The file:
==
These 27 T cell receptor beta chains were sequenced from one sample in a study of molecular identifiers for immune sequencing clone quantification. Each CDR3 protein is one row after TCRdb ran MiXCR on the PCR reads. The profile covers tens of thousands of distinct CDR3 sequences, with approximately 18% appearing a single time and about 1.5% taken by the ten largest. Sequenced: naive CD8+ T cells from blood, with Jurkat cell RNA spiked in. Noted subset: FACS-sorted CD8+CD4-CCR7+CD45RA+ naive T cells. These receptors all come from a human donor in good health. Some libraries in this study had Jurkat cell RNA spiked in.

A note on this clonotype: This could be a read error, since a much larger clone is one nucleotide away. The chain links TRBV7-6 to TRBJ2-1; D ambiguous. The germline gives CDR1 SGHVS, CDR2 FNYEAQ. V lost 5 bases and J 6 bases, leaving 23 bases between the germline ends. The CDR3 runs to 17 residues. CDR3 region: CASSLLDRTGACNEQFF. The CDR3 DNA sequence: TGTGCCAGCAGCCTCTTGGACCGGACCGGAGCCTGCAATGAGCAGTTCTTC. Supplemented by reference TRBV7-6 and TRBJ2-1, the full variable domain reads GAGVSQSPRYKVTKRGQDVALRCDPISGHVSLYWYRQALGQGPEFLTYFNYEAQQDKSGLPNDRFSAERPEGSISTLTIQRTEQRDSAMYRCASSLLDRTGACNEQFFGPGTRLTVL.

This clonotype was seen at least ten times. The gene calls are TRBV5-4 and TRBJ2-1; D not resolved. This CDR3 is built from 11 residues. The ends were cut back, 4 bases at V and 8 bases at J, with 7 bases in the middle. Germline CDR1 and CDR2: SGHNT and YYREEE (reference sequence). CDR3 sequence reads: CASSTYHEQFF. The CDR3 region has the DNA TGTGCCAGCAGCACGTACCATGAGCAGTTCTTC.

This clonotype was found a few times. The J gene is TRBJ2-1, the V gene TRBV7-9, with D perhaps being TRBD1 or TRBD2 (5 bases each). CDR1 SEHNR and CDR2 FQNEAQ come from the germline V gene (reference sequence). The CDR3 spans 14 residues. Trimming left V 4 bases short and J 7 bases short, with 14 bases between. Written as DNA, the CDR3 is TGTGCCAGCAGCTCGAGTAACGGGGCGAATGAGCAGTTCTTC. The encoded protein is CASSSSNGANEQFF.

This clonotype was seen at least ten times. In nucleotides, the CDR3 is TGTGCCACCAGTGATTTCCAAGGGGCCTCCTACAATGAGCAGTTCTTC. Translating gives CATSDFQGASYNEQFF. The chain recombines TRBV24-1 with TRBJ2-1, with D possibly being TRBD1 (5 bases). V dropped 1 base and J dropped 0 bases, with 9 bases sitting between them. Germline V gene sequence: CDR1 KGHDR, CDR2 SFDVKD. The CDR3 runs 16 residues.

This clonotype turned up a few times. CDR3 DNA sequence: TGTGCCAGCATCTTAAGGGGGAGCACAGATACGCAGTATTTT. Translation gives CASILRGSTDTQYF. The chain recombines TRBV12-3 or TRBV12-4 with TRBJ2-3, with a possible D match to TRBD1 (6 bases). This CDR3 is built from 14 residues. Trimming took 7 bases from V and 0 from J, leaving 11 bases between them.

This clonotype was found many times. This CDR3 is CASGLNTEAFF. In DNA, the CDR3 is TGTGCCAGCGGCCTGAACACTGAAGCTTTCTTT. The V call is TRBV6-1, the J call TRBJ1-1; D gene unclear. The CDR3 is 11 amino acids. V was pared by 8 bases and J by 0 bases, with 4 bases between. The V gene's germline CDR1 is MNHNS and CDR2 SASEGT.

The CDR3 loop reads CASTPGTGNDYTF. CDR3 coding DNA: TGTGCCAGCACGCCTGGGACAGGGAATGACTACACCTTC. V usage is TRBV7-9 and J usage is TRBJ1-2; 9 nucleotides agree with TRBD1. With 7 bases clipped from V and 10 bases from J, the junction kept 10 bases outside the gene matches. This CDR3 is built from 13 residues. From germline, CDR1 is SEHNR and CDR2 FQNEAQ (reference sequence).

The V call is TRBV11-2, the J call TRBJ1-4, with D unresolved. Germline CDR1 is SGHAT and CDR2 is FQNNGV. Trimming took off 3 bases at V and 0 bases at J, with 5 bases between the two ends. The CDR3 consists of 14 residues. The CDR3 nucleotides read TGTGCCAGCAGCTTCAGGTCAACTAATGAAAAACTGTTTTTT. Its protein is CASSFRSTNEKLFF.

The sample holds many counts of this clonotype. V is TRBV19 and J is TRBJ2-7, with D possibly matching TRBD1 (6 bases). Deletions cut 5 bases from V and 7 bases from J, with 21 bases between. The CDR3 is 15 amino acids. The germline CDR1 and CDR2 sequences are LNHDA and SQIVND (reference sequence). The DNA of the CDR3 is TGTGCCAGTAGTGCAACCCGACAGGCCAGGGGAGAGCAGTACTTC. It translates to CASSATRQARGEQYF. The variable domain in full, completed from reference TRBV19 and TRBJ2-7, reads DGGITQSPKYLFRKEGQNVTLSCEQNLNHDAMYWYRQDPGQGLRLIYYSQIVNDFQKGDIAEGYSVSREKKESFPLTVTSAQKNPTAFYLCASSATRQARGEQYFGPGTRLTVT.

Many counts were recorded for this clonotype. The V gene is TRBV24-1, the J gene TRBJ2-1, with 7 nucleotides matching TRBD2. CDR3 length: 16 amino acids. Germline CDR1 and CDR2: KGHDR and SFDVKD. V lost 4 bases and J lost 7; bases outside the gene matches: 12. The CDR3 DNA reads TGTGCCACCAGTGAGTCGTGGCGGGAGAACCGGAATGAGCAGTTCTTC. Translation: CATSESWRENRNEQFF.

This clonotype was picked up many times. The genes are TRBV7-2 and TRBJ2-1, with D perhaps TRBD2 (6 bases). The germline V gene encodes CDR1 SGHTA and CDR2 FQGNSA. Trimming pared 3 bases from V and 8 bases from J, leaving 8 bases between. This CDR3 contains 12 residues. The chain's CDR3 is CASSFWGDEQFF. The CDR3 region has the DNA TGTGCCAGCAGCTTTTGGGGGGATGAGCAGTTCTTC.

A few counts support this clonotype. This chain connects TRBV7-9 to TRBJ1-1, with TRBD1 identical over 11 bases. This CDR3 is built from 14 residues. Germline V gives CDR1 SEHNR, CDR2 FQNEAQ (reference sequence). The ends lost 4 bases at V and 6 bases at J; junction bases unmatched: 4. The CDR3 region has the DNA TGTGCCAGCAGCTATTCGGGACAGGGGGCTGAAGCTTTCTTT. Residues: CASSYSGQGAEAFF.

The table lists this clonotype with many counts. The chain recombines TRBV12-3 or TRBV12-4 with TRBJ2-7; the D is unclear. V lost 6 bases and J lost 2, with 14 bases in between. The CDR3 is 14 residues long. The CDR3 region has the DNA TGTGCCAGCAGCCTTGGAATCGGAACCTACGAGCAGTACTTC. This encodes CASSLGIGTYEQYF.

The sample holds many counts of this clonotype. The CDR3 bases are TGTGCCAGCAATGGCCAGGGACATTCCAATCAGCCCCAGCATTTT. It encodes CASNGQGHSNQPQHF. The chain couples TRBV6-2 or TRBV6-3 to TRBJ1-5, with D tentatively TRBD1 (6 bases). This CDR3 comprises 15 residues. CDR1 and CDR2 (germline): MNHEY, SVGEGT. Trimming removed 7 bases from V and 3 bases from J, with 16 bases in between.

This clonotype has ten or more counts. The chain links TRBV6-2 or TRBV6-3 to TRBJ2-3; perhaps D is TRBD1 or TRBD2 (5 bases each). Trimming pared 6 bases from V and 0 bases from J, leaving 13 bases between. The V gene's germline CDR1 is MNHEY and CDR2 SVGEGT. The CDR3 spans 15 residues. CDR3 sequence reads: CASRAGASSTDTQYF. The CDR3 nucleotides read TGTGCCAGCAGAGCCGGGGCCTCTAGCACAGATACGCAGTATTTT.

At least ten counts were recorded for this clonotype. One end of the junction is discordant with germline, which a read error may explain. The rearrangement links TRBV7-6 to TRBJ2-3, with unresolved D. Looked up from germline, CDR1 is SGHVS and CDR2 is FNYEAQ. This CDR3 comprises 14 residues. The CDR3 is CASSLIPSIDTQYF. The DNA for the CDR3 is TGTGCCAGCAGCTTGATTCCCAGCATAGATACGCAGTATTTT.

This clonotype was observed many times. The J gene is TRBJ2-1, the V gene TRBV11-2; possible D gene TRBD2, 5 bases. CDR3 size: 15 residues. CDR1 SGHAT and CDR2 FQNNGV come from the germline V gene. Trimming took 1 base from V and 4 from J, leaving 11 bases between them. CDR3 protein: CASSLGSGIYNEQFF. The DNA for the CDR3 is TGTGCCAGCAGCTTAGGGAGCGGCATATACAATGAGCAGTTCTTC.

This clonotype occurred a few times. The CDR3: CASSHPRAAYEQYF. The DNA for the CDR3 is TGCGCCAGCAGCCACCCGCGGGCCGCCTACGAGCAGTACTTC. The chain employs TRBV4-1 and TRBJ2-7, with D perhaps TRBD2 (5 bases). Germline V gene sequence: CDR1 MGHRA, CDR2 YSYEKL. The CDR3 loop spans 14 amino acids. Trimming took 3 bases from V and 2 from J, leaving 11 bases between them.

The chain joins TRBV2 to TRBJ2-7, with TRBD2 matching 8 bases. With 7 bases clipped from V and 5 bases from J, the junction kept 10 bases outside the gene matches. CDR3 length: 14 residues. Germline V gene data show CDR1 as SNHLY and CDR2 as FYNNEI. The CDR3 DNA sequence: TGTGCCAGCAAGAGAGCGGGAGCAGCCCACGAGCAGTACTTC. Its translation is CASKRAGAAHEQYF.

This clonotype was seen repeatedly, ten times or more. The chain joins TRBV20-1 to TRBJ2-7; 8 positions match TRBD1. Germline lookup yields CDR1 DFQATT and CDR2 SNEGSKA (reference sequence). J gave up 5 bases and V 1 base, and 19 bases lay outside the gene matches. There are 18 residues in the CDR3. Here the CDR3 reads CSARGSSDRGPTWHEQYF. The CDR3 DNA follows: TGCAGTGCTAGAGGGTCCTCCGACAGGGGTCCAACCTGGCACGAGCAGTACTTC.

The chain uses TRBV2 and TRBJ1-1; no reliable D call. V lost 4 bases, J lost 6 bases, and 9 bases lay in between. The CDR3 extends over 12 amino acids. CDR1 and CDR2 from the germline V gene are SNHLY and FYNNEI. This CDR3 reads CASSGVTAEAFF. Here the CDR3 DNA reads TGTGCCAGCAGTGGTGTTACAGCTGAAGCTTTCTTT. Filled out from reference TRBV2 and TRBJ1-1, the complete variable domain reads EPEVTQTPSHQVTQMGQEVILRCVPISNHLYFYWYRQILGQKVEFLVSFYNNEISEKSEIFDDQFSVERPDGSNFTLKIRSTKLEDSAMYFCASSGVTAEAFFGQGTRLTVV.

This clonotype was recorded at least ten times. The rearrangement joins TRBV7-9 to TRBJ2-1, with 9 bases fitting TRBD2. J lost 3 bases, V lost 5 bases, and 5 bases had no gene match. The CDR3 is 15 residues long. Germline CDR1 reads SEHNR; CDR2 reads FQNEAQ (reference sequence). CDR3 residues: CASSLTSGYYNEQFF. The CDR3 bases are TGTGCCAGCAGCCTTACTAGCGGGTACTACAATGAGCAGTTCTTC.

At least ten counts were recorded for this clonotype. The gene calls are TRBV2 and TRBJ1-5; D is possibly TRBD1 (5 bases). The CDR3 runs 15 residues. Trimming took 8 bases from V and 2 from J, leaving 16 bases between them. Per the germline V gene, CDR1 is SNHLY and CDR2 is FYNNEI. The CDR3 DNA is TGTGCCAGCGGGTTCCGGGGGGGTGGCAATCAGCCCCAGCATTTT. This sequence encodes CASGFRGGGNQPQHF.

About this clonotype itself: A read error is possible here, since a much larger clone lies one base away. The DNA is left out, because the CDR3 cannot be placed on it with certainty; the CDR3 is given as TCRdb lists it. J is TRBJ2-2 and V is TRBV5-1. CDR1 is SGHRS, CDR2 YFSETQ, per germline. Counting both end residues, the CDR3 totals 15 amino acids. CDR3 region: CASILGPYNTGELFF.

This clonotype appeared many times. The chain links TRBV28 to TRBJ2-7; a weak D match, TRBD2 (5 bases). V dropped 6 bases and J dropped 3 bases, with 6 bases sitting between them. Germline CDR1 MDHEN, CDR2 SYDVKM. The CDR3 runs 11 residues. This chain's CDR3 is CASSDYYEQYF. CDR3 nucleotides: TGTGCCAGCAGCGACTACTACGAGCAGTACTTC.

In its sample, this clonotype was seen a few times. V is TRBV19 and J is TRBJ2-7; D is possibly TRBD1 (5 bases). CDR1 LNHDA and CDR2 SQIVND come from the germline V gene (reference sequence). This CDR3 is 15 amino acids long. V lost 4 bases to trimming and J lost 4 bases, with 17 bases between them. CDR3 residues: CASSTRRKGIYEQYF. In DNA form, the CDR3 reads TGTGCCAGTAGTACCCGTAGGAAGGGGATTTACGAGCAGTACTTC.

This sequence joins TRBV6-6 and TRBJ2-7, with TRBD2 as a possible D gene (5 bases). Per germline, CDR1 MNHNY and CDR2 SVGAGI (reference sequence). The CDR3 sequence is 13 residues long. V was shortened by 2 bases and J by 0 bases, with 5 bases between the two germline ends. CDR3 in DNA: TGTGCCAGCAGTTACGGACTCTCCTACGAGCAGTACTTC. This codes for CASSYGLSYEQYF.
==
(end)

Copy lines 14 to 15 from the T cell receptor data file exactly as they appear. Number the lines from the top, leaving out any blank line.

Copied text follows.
The table lists this clonotype with many counts. The chain recombines TRBV12-3 or TRBV12-4 with TRBJ2-7; the D is unclear. V lost 6 bases and J lost 2, with 14 bases in between. The CDR3 is 14 residues long. The CDR3 region has the DNA TGTGCCAGCAGCCTTGGAATCGGAACCTACGAGCAGTACTTC. This encodes CASSLGIGTYEQYF.

The sample holds many counts of this clonotype. The CDR3 bases are TGTGCCAGCAATGGCCAGGGACATTCCAATCAGCCCCAGCATTTT. It encodes CASNGQGHSNQPQHF. The chain couples TRBV6-2 or TRBV6-3 to TRBJ1-5, with D tentatively TRBD1 (6 bases). This CDR3 comprises 15 residues. CDR1 and CDR2 (germline): MNHEY, SVGEGT. Trimming removed 7 bases from V and 3 bases from J, with 16 bases in between.